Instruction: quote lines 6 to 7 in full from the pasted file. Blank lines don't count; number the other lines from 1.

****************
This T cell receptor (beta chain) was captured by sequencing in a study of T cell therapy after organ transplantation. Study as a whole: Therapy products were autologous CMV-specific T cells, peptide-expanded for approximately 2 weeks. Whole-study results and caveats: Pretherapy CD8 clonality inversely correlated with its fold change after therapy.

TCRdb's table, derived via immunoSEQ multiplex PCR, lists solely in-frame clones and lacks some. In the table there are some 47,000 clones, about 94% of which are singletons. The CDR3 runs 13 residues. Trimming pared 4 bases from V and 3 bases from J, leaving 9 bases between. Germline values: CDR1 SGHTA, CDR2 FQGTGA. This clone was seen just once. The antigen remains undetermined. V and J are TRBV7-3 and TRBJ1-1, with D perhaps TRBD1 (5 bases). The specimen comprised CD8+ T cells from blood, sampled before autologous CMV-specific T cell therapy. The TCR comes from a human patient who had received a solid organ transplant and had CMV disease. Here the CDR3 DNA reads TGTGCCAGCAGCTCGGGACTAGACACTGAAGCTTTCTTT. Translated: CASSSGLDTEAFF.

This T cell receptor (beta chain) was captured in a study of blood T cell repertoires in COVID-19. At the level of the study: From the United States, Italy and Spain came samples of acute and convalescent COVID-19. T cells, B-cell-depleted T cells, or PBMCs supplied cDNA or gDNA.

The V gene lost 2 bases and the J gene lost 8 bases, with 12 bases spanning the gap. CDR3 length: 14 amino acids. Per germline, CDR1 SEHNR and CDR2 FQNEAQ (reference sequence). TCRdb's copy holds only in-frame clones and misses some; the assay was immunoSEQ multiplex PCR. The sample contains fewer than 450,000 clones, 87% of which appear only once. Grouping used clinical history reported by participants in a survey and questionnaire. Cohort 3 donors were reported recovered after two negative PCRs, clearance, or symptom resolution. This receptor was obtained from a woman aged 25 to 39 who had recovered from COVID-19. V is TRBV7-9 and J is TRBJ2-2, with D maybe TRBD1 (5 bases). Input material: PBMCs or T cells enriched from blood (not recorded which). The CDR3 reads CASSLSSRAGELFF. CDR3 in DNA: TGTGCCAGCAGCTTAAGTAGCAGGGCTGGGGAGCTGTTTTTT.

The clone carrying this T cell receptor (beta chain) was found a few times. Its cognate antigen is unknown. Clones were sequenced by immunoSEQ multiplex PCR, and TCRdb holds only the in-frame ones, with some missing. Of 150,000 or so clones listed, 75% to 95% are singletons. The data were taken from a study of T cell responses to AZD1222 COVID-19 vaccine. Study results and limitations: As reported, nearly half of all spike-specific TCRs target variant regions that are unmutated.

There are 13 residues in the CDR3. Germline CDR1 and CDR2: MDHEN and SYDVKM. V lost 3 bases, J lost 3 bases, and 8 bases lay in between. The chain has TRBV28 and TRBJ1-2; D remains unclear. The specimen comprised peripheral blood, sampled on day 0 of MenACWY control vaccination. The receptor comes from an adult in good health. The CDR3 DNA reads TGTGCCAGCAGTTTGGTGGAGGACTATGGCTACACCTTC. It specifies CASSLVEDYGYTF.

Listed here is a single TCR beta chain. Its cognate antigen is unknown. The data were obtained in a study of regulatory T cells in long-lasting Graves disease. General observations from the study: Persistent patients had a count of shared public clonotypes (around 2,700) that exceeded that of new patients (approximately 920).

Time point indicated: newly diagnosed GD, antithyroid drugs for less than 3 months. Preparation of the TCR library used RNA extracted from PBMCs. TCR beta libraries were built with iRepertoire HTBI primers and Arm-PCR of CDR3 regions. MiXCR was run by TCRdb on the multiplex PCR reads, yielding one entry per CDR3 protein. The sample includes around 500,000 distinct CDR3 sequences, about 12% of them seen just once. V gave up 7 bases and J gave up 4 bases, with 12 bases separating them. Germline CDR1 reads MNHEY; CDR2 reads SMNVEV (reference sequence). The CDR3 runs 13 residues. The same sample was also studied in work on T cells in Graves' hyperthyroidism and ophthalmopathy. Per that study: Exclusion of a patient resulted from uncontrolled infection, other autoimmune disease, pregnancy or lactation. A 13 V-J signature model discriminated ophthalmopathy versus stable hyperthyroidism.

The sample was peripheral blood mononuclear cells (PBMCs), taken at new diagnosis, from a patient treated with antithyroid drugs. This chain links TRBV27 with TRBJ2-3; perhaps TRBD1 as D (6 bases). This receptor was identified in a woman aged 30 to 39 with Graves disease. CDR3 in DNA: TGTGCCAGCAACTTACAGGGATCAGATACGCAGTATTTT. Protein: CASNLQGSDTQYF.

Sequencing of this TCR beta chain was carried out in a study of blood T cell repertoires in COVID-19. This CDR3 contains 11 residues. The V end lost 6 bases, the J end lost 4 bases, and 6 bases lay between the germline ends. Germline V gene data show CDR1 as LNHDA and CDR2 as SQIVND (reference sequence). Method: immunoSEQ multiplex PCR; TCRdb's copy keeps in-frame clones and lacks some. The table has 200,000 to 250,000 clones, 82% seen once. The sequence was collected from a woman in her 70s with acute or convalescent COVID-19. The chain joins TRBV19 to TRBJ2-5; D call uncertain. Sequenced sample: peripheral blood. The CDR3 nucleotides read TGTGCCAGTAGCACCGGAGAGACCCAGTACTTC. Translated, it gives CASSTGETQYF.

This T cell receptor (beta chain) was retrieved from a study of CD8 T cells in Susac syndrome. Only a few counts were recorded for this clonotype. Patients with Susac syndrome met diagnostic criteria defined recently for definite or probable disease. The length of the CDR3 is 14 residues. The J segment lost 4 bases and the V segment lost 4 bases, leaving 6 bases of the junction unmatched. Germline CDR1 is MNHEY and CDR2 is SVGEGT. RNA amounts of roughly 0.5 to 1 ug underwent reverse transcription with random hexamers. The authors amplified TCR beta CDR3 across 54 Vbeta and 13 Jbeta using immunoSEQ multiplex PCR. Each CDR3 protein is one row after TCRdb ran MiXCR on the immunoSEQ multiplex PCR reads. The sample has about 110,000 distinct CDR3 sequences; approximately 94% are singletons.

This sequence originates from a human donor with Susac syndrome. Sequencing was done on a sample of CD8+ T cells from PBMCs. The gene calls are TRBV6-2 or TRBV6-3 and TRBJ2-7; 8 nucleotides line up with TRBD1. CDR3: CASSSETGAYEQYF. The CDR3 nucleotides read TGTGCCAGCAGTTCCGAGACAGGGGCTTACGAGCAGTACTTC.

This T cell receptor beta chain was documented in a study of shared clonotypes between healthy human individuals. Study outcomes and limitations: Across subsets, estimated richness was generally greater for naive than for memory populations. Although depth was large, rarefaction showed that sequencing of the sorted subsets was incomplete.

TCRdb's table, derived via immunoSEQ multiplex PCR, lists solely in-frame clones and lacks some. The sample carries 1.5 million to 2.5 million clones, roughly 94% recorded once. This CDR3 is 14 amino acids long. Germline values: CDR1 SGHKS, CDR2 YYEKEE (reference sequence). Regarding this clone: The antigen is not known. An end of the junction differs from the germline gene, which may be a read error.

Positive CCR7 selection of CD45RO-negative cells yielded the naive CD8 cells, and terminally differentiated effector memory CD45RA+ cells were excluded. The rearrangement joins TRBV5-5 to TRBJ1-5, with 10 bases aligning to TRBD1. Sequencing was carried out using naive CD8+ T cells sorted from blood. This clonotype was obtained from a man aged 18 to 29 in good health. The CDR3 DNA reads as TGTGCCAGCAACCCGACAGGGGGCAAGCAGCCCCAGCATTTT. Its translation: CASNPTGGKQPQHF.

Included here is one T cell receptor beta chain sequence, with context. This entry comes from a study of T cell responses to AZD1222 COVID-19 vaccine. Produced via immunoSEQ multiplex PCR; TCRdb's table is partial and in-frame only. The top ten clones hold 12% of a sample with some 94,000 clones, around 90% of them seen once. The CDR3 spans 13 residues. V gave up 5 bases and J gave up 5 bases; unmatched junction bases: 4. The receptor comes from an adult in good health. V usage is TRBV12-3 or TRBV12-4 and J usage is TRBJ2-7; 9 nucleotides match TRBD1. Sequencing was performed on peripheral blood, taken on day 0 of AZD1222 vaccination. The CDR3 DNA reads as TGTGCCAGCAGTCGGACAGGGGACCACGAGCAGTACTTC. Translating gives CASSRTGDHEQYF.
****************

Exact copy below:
There are 13 residues in the CDR3. Germline CDR1 and CDR2: MDHEN and SYDVKM. V lost 3 bases, J lost 3 bases, and 8 bases lay in between. The chain has TRBV28 and TRBJ1-2; D remains unclear. The specimen comprised peripheral blood, sampled on day 0 of MenACWY control vaccination. The receptor comes from an adult in good health. The CDR3 DNA reads TGTGCCAGCAGTTTGGTGGAGGACTATGGCTACACCTTC. It specifies CASSLVEDYGYTF.

Listed here is a single TCR beta chain. Its cognate antigen is unknown. The data were obtained in a study of regulatory T cells in long-lasting Graves disease. General observations from the study: Persistent patients had a count of shared public clonotypes (around 2,700) that exceeded that of new patients (approximately 920).